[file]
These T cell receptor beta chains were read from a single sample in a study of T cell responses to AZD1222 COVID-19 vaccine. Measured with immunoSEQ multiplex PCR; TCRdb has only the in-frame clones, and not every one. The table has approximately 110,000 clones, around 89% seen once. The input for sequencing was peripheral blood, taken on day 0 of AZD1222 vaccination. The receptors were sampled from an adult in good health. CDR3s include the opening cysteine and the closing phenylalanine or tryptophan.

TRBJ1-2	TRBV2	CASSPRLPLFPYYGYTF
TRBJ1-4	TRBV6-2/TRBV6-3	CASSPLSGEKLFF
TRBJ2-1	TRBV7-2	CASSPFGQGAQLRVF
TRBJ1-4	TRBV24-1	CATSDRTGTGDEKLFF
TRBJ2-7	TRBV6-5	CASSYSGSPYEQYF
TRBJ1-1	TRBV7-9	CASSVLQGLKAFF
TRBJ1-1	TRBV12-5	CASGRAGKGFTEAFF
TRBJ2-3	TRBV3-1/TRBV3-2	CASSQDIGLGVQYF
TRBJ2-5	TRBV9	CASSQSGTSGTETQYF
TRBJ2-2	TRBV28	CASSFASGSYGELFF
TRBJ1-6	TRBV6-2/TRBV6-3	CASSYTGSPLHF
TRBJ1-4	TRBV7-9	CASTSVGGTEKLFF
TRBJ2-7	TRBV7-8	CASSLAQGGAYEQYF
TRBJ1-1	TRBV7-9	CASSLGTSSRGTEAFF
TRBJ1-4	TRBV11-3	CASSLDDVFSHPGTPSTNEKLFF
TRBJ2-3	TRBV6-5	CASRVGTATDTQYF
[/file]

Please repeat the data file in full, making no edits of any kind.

These T cell receptor beta chains were read from a single sample in a study of T cell responses to AZD1222 COVID-19 vaccine. Measured with immunoSEQ multiplex PCR; TCRdb has only the in-frame clones, and not every one. The table has approximately 110,000 clones, around 89% seen once. The input for sequencing was peripheral blood, taken on day 0 of AZD1222 vaccination. The receptors were sampled from an adult in good health. CDR3s include the opening cysteine and the closing phenylalanine or tryptophan.

TRBJ1-2	TRBV2	CASSPRLPLFPYYGYTF
TRBJ1-4	TRBV6-2/TRBV6-3	CASSPLSGEKLFF
TRBJ2-1	TRBV7-2	CASSPFGQGAQLRVF
TRBJ1-4	TRBV24-1	CATSDRTGTGDEKLFF
TRBJ2-7	TRBV6-5	CASSYSGSPYEQYF
TRBJ1-1	TRBV7-9	CASSVLQGLKAFF
TRBJ1-1	TRBV12-5	CASGRAGKGFTEAFF
TRBJ2-3	TRBV3-1/TRBV3-2	CASSQDIGLGVQYF
TRBJ2-5	TRBV9	CASSQSGTSGTETQYF
TRBJ2-2	TRBV28	CASSFASGSYGELFF
TRBJ1-6	TRBV6-2/TRBV6-3	CASSYTGSPLHF
TRBJ1-4	TRBV7-9	CASTSVGGTEKLFF
TRBJ2-7	TRBV7-8	CASSLAQGGAYEQYF
TRBJ1-1	TRBV7-9	CASSLGTSSRGTEAFF
TRBJ1-4	TRBV11-3	CASSLDDVFSHPGTPSTNEKLFF
TRBJ2-3	TRBV6-5	CASRVGTATDTQYF